For many in Woodland Hills, the details regarding who is entitled to estate assets may be difficult to understand due to the unique vernacular of the law. An example of this is the confusion that exists between the titles “heir” and “beneficiary.” Many may use the words interchangeably, when in reality they have very different meanings.
If one has named his spouse, children or any other party or entity as being entitled to receive his or her assets through a will, trust, or other form of legal arrangement, he or she is naming them as beneficiaries. The common assumption is that one primarily leaves his or her beneficiaries cash gifts. However, information shared by the IRS show the most common estate portfolio assets to be stocks, small business interests, and real estate.
Yahoo! Finance reports that at least half of Americans are set to die intestate (without a will). Those to whom the law identifies as being entitled to estate assets in this scenario are referred to as heirs. Lineal heirs are a person’s issue (direct lineal descendants), while collateral heirs are those outside of his or her direct descendants (i.e., siblings, cousins). The classification of heirs refers to the manner in which they may be entitled to the interests of an estate. These include:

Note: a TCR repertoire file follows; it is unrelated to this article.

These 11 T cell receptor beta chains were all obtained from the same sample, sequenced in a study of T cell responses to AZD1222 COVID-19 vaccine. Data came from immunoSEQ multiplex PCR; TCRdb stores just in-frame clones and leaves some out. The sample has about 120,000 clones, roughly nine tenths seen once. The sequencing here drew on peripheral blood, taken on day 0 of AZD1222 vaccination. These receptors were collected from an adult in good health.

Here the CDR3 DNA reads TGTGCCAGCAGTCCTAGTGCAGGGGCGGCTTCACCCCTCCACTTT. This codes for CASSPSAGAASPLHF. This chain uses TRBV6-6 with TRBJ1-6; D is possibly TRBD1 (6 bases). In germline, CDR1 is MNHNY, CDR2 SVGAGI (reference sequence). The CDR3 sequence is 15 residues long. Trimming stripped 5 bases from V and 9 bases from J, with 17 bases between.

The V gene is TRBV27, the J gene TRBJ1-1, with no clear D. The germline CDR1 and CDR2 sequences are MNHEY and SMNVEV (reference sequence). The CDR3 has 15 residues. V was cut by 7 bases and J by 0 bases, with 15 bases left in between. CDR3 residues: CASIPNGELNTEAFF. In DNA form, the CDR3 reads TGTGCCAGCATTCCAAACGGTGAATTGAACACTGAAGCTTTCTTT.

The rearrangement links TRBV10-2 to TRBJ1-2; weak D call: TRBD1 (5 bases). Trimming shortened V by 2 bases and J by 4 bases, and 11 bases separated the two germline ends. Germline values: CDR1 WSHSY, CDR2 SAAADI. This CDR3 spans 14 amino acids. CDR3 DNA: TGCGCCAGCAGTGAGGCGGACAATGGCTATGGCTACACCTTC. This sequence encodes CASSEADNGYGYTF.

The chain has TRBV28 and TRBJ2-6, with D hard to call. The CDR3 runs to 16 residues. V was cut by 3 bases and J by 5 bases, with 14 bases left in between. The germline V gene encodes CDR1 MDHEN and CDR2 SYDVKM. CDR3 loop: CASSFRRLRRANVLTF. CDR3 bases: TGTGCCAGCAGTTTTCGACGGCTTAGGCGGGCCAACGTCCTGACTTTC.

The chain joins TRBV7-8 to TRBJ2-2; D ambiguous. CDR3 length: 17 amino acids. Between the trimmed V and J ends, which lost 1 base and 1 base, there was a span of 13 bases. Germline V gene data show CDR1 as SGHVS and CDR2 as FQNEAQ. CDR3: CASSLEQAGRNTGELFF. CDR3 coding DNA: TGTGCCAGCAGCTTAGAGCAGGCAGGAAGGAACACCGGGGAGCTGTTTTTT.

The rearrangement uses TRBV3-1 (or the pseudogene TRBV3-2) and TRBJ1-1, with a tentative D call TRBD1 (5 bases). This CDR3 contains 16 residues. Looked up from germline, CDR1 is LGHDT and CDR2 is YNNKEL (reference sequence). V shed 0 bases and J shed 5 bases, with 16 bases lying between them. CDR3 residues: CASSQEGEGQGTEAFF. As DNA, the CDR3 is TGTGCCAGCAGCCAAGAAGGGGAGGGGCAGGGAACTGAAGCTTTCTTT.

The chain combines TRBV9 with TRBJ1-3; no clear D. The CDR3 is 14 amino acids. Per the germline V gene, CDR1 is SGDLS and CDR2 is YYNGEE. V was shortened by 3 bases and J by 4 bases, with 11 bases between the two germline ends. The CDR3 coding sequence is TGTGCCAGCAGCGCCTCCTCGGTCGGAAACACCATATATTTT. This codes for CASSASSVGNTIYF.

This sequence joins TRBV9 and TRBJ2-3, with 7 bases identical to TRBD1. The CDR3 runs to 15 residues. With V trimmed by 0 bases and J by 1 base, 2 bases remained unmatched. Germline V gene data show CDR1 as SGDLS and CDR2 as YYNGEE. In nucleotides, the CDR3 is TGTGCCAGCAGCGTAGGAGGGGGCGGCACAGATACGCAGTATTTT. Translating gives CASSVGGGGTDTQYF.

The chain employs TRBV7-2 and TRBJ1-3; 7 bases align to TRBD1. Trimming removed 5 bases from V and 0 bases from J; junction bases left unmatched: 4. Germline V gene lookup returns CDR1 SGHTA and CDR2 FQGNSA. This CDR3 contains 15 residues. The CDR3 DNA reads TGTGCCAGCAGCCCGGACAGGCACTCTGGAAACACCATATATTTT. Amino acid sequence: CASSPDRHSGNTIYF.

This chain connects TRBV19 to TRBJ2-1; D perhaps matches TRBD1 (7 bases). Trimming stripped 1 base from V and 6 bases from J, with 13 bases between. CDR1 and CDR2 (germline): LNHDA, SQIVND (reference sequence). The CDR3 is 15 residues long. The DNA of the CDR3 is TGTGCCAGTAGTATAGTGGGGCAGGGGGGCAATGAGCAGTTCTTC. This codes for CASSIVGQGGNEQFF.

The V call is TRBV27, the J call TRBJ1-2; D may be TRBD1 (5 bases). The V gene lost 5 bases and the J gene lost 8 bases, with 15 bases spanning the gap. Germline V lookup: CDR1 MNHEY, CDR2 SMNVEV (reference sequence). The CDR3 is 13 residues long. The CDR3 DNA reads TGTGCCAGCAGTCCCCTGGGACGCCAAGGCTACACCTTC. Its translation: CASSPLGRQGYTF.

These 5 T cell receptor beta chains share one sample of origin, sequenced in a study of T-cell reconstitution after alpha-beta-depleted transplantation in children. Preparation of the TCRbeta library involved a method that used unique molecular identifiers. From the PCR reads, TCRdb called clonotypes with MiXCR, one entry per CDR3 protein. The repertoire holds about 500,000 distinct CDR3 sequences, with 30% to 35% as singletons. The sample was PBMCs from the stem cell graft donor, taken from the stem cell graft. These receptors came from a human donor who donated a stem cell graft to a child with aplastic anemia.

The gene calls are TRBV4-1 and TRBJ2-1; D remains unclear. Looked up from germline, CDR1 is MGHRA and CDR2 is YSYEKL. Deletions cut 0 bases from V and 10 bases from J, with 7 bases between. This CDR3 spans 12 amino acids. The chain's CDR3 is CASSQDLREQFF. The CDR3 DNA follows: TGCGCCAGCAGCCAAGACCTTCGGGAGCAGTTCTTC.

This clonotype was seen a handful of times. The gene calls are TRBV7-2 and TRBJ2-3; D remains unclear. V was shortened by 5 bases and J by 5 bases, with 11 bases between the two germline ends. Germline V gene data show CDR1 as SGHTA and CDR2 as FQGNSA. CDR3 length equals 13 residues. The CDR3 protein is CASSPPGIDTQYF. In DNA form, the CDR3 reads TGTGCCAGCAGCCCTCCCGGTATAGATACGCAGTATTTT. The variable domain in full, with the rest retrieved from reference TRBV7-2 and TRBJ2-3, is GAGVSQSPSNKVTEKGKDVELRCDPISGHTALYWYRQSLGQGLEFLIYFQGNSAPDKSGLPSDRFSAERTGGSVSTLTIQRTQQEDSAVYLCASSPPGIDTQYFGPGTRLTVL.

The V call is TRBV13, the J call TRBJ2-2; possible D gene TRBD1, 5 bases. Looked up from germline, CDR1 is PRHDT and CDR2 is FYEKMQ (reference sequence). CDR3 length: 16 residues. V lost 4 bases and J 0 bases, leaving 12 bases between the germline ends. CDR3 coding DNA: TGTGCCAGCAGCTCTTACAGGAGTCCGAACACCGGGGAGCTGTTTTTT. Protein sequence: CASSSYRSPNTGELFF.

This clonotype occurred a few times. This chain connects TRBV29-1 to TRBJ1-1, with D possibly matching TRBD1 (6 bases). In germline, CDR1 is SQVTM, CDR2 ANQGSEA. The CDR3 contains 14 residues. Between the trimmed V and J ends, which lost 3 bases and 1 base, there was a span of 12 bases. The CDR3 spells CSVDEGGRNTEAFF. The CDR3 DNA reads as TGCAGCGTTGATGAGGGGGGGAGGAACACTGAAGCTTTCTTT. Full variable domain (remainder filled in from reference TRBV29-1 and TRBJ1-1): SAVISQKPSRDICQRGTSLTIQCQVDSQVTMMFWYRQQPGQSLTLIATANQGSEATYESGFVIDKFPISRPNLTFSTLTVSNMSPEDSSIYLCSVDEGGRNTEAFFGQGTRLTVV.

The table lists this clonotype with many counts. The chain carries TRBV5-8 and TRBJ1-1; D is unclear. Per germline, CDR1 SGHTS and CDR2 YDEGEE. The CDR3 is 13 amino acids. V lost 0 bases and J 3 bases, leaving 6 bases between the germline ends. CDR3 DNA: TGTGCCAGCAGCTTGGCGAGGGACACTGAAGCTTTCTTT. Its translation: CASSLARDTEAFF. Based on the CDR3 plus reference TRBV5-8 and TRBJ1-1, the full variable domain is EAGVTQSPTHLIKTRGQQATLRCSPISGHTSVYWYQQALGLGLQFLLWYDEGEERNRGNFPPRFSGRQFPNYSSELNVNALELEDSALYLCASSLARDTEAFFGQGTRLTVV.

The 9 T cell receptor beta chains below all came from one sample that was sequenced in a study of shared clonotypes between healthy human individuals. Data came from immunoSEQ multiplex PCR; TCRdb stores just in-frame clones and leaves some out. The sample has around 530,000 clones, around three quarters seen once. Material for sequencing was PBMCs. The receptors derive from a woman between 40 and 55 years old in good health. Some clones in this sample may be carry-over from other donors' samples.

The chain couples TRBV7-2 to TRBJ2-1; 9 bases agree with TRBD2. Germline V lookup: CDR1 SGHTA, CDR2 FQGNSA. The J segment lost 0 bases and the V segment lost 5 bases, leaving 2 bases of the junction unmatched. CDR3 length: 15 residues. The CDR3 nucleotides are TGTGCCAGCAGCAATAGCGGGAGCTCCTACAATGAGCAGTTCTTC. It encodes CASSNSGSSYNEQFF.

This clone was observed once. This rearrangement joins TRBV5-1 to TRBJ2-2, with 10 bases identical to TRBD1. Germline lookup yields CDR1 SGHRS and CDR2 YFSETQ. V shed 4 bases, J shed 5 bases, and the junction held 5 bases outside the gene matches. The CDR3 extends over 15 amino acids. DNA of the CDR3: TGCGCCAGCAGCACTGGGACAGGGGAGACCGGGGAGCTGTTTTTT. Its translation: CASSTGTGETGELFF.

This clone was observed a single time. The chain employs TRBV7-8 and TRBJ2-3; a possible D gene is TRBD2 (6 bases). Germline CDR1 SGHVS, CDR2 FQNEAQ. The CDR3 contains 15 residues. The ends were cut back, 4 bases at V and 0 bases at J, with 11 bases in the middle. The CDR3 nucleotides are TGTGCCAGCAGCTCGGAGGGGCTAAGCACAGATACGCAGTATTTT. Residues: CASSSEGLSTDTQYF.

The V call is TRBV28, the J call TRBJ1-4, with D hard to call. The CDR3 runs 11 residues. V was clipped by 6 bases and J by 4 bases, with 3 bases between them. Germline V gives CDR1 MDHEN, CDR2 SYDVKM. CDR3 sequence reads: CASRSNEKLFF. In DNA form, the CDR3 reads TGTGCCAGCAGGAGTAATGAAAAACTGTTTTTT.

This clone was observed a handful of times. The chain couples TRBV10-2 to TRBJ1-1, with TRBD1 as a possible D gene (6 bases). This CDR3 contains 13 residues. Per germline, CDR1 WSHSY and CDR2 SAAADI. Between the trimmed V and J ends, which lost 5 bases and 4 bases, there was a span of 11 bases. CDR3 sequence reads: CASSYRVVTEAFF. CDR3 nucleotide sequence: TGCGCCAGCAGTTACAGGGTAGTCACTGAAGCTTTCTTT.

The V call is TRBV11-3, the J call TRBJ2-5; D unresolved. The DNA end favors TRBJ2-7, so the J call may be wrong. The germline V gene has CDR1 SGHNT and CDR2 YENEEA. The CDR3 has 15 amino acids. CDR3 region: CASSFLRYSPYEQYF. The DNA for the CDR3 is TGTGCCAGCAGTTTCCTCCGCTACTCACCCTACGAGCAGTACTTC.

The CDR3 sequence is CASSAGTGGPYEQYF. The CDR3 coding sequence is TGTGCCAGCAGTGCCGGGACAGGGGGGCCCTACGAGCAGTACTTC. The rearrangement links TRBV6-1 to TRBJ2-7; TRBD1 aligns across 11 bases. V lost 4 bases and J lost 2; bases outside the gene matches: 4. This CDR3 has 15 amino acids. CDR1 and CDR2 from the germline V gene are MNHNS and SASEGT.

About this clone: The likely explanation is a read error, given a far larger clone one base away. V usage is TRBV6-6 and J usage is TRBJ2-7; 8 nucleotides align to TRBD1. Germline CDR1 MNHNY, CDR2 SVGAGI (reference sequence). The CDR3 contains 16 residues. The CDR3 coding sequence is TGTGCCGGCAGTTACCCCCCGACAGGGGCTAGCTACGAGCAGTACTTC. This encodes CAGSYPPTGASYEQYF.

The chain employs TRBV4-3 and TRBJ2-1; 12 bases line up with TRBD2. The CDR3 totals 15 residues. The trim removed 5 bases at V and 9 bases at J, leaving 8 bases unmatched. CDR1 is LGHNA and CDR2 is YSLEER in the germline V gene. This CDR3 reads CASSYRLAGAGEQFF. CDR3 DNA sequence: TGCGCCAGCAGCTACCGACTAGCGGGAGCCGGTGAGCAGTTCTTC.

- Heir of the body: One entitled to assets based upon his or her fixed order of kinship.
- Prospective heir: One entitled to assets unless specifically excluded from an estate by the decedent.
- Presumptive heir: One entitled to assets in the absence of a more closely-related heir.
Interestingly, spouses do not meet the legal definition of heirs. However, California recognizes them as being among the first to inherit the assets of those who die intestate.